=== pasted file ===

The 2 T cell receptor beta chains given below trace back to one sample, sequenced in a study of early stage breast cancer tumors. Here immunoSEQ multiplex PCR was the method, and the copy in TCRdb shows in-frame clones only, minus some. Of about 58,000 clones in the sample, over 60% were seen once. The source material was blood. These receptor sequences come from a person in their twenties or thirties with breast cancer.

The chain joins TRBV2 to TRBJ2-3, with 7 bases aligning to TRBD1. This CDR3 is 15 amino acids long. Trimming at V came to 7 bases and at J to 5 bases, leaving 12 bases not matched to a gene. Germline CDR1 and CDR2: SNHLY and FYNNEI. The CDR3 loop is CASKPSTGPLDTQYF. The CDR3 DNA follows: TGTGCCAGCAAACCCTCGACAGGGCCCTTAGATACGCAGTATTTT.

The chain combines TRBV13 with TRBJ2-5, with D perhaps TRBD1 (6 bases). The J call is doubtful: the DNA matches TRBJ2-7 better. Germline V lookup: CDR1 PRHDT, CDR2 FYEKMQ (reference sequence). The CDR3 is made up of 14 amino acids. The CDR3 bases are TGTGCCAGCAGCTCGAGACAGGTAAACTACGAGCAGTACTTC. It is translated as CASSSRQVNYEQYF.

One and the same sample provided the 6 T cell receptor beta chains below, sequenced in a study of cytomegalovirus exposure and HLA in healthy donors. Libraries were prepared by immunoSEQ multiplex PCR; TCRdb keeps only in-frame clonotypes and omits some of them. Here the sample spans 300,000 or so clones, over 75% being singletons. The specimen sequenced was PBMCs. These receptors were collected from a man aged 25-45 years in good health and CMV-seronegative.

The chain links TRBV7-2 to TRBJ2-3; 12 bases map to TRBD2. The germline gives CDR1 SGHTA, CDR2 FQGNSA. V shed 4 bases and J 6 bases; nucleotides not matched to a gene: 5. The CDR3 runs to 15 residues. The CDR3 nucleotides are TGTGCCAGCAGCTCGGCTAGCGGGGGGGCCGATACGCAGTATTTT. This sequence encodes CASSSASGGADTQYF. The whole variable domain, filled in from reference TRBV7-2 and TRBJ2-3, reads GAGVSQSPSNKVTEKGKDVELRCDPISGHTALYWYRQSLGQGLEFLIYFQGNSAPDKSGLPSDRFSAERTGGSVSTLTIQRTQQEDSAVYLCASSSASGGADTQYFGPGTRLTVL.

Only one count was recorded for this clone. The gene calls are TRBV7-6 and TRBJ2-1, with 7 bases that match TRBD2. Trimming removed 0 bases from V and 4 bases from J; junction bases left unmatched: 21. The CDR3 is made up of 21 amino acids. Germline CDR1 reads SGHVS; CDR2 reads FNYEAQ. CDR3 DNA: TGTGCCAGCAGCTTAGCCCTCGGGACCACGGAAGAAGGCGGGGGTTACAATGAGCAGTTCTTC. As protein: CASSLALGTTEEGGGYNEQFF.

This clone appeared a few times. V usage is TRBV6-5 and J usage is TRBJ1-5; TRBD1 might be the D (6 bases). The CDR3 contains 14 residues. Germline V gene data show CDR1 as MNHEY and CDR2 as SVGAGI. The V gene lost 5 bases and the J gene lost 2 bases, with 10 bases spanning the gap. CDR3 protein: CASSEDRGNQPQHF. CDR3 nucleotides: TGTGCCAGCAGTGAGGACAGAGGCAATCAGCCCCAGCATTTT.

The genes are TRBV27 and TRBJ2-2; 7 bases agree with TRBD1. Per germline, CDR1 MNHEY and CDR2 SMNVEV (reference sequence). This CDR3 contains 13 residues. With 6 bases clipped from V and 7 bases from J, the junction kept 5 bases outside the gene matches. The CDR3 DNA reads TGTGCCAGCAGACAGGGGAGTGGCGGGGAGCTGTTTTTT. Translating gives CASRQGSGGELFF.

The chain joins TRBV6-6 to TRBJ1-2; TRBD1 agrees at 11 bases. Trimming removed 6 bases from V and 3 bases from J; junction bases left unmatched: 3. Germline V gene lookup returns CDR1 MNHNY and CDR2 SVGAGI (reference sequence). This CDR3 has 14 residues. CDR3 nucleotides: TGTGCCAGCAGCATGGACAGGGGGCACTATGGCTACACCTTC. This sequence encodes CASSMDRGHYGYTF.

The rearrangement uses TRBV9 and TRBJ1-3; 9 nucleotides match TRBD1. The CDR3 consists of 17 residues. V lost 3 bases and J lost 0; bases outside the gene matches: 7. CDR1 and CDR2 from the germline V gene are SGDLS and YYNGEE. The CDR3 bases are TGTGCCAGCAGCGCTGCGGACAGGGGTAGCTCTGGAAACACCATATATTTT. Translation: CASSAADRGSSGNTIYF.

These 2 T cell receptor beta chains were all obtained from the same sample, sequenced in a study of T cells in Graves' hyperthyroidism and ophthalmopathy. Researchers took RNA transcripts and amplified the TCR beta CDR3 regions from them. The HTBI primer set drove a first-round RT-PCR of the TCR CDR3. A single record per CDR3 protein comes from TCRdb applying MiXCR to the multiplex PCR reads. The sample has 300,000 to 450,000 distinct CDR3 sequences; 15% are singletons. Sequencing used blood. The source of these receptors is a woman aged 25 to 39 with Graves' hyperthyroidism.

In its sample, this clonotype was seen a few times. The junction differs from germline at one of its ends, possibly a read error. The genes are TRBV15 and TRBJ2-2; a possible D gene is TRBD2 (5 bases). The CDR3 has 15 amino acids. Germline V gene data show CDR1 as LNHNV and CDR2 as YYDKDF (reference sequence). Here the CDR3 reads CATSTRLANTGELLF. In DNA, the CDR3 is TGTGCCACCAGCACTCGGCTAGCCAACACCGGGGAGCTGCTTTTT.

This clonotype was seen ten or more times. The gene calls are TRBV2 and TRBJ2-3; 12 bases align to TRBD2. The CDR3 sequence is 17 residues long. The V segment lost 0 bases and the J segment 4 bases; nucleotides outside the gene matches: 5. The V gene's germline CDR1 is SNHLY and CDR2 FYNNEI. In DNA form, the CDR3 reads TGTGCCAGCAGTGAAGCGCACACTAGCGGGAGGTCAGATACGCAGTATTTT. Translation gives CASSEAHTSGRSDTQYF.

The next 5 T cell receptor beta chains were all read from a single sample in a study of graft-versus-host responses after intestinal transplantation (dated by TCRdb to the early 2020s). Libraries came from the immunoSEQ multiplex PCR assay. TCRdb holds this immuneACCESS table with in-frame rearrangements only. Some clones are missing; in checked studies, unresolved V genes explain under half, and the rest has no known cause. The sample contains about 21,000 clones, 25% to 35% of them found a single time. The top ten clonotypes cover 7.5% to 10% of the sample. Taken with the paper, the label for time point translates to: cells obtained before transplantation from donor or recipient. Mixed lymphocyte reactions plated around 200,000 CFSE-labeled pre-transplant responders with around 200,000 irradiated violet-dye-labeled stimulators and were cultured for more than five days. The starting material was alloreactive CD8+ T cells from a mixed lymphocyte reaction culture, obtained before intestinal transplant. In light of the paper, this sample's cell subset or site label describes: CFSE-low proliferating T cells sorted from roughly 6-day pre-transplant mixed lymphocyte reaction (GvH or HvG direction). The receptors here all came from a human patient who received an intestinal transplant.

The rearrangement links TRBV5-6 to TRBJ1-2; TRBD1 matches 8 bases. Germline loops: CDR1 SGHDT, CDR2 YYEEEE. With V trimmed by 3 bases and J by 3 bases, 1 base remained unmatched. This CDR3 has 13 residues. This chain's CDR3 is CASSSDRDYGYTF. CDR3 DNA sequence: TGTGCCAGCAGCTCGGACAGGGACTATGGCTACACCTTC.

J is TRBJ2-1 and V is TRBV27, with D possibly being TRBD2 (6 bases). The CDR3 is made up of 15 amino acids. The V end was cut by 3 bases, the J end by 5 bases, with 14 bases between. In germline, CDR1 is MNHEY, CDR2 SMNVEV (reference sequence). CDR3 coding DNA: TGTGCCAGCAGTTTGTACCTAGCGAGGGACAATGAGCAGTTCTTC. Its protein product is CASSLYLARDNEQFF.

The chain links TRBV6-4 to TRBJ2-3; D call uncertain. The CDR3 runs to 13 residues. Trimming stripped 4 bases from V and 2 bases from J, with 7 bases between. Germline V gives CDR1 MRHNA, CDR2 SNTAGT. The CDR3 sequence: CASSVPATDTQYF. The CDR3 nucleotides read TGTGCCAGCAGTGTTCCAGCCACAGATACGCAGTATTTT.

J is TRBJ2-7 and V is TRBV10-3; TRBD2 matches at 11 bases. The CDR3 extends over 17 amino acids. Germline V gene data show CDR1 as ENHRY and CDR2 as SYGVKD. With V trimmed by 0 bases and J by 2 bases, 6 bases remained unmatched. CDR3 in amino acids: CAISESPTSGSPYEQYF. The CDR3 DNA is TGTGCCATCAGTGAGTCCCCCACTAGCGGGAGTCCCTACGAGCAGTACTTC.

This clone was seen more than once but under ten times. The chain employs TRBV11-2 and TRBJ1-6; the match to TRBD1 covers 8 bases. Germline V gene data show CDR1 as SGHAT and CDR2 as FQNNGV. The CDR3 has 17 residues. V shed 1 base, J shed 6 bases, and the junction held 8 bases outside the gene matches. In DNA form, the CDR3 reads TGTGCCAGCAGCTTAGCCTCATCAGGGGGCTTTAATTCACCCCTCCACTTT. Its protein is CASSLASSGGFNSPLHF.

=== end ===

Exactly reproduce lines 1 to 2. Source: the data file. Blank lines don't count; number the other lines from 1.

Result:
The 2 T cell receptor beta chains given below trace back to one sample, sequenced in a study of early stage breast cancer tumors. Here immunoSEQ multiplex PCR was the method, and the copy in TCRdb shows in-frame clones only, minus some. Of about 58,000 clones in the sample, over 60% were seen once. The source material was blood. These receptor sequences come from a person in their twenties or thirties with breast cancer.

The chain joins TRBV2 to TRBJ2-3, with 7 bases aligning to TRBD1. This CDR3 is 15 amino acids long. Trimming at V came to 7 bases and at J to 5 bases, leaving 12 bases not matched to a gene. Germline CDR1 and CDR2: SNHLY and FYNNEI. The CDR3 loop is CASKPSTGPLDTQYF. The CDR3 DNA follows: TGTGCCAGCAAACCCTCGACAGGGCCCTTAGATACGCAGTATTTT.